Banner: Detail of La Châtelaine, c. 1930 JD Fergusson Courtesy of The Fergusson Gallery, Perth & Kinross Council

*This exhibition is now closed*

Bringing together a true blaze of colour in the work of four artists who collectively became known as The Scottish Colourists, the exhibition brought together paintings by S.J. Peploe (1871–1935), J.D. Fergusson (1874–1961), G.L. Hunter (1877–1931) and F.C.B. Cadell (1883–1935).

The Scottish Colourists are now among the most admired of early twentieth century British artists. Their direct contact with French post-impressionism and their early knowledge of the work of Matisse and, in particular, the Fauves ("the wild beasts") artists – which celebrated colour, encouraged them to produce paintings that are considered some of the most progressive in British art in the first decades of the 1900s.

Their early appreciation of continental developments injected a modernist verve into their paintings, and in this they were ahead of almost all their British contemporaries. It is no surprise therefore that during their lifetime the Colourists developed an international reputation, exhibiting in London, Paris and New York, as well as Scotland, but since their deaths they have often been overlooked in histories of British art.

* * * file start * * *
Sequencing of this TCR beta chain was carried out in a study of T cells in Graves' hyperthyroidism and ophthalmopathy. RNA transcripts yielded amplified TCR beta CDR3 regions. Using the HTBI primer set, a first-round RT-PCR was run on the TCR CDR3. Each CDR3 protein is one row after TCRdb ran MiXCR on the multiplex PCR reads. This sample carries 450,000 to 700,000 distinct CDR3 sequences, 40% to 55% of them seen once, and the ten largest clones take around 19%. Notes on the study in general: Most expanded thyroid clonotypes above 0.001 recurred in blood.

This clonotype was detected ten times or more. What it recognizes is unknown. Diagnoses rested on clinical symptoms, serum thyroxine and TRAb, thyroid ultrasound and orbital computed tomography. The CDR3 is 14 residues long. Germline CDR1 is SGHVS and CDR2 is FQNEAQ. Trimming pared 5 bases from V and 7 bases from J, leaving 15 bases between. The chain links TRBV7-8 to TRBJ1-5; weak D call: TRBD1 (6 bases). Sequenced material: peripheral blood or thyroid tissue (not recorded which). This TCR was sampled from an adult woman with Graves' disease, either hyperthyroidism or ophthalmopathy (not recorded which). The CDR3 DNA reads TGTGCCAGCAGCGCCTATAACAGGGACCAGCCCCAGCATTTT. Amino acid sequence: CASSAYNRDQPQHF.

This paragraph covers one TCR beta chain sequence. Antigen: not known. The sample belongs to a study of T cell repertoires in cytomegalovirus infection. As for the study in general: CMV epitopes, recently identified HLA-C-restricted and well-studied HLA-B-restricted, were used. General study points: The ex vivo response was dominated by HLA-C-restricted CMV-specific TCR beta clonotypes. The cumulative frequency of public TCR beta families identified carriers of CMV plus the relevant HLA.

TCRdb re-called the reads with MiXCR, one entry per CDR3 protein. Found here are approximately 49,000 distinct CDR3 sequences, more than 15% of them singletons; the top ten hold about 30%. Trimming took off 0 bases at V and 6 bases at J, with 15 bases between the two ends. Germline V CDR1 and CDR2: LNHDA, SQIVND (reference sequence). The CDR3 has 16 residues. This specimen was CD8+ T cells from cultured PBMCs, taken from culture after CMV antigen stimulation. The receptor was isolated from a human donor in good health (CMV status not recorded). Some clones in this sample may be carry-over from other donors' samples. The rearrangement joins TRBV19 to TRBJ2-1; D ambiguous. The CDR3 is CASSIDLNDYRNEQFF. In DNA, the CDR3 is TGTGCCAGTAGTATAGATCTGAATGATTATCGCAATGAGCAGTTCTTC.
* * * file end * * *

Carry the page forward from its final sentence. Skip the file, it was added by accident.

However, in the last 35 years, there has been a dramatic revival of interest in their work. It is the honest, straightforward optimism in the work of the four Scottish Colourists, with their sensuous delight in colour, form and light that has caused their art to regain its popularity.

Roses and Still Life, c. 1925, S.J. Peploe © University of Dundee Museum Services

The exhibition included over 40 paintings and drawings which presented the favoured subjects of the four artists, such as still-life, portraiture, the female nude, landscape and urban scenes. In addition to the paintings and drawings, the exhibition also included sketchbooks and notebooks by each of the artists and related memorabilia in the form of press-cuttings and photographs.

7 September 2019 - 12 January 2020